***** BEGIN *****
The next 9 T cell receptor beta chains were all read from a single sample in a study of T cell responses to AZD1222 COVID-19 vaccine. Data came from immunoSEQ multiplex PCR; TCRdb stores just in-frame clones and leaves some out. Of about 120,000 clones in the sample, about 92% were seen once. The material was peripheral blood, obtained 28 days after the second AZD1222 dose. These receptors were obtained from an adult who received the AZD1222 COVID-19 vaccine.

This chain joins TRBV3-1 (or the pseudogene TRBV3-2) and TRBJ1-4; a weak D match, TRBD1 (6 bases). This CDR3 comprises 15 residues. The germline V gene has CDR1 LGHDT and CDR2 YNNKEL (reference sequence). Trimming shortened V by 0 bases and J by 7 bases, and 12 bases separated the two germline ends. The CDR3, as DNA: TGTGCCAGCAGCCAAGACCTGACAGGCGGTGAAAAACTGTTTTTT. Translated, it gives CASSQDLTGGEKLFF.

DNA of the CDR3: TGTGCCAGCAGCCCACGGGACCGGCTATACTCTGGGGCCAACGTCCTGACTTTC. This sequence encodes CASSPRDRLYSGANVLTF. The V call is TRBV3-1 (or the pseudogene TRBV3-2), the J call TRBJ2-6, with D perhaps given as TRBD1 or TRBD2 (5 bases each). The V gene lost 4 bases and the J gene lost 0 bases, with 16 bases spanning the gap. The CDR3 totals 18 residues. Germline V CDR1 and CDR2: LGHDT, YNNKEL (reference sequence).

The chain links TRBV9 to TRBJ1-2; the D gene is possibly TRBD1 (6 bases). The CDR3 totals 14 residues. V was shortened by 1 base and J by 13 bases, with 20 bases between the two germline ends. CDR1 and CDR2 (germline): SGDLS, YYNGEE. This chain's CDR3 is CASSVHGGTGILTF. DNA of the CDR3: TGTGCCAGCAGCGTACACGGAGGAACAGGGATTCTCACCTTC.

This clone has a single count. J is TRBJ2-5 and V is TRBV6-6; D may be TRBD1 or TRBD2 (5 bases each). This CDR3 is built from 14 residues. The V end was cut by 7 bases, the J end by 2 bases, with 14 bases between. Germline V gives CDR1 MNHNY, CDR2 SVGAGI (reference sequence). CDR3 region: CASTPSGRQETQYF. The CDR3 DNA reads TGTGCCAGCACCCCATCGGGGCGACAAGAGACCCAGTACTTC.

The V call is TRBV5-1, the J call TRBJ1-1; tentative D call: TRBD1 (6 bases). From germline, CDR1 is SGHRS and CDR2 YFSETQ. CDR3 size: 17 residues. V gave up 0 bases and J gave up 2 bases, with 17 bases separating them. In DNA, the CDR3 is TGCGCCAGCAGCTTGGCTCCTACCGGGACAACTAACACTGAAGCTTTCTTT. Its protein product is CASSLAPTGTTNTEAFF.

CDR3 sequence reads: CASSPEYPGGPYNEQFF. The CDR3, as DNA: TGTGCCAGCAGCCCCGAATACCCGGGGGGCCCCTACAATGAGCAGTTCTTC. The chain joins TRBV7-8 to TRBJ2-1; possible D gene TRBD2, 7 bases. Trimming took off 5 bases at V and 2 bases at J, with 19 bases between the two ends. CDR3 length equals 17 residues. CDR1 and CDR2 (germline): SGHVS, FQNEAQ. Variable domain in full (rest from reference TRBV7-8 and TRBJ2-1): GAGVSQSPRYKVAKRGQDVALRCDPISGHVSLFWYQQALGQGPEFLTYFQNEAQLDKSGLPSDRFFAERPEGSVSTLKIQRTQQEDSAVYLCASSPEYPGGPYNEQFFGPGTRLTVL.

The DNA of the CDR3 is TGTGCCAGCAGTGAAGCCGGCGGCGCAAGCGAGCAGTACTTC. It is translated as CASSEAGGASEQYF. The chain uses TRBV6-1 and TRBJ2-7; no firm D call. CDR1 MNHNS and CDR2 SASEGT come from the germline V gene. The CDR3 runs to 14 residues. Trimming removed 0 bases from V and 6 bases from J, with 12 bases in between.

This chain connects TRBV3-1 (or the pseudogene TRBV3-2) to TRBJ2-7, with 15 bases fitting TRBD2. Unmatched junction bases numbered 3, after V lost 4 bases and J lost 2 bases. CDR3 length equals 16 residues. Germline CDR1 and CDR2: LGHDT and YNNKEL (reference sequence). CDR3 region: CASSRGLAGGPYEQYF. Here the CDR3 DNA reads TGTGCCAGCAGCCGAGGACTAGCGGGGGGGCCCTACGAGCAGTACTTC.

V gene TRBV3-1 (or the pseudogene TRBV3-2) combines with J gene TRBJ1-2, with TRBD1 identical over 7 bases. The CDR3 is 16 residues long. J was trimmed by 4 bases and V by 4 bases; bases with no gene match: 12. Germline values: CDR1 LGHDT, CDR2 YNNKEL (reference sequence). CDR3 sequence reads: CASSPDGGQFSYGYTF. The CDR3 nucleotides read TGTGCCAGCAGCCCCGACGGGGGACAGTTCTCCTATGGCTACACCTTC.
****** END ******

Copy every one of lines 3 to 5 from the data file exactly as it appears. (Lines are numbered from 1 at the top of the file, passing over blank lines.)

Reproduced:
DNA of the CDR3: TGTGCCAGCAGCCCACGGGACCGGCTATACTCTGGGGCCAACGTCCTGACTTTC. This sequence encodes CASSPRDRLYSGANVLTF. The V call is TRBV3-1 (or the pseudogene TRBV3-2), the J call TRBJ2-6, with D perhaps given as TRBD1 or TRBD2 (5 bases each). The V gene lost 4 bases and the J gene lost 0 bases, with 16 bases spanning the gap. The CDR3 totals 18 residues. Germline V CDR1 and CDR2: LGHDT, YNNKEL (reference sequence).

The chain links TRBV9 to TRBJ1-2; the D gene is possibly TRBD1 (6 bases). The CDR3 totals 14 residues. V was shortened by 1 base and J by 13 bases, with 20 bases between the two germline ends. CDR1 and CDR2 (germline): SGDLS, YYNGEE. This chain's CDR3 is CASSVHGGTGILTF. DNA of the CDR3: TGTGCCAGCAGCGTACACGGAGGAACAGGGATTCTCACCTTC.

This clone has a single count. J is TRBJ2-5 and V is TRBV6-6; D may be TRBD1 or TRBD2 (5 bases each). This CDR3 is built from 14 residues. The V end was cut by 7 bases, the J end by 2 bases, with 14 bases between. Germline V gives CDR1 MNHNY, CDR2 SVGAGI (reference sequence). CDR3 region: CASTPSGRQETQYF. The CDR3 DNA reads TGTGCCAGCACCCCATCGGGGCGACAAGAGACCCAGTACTTC.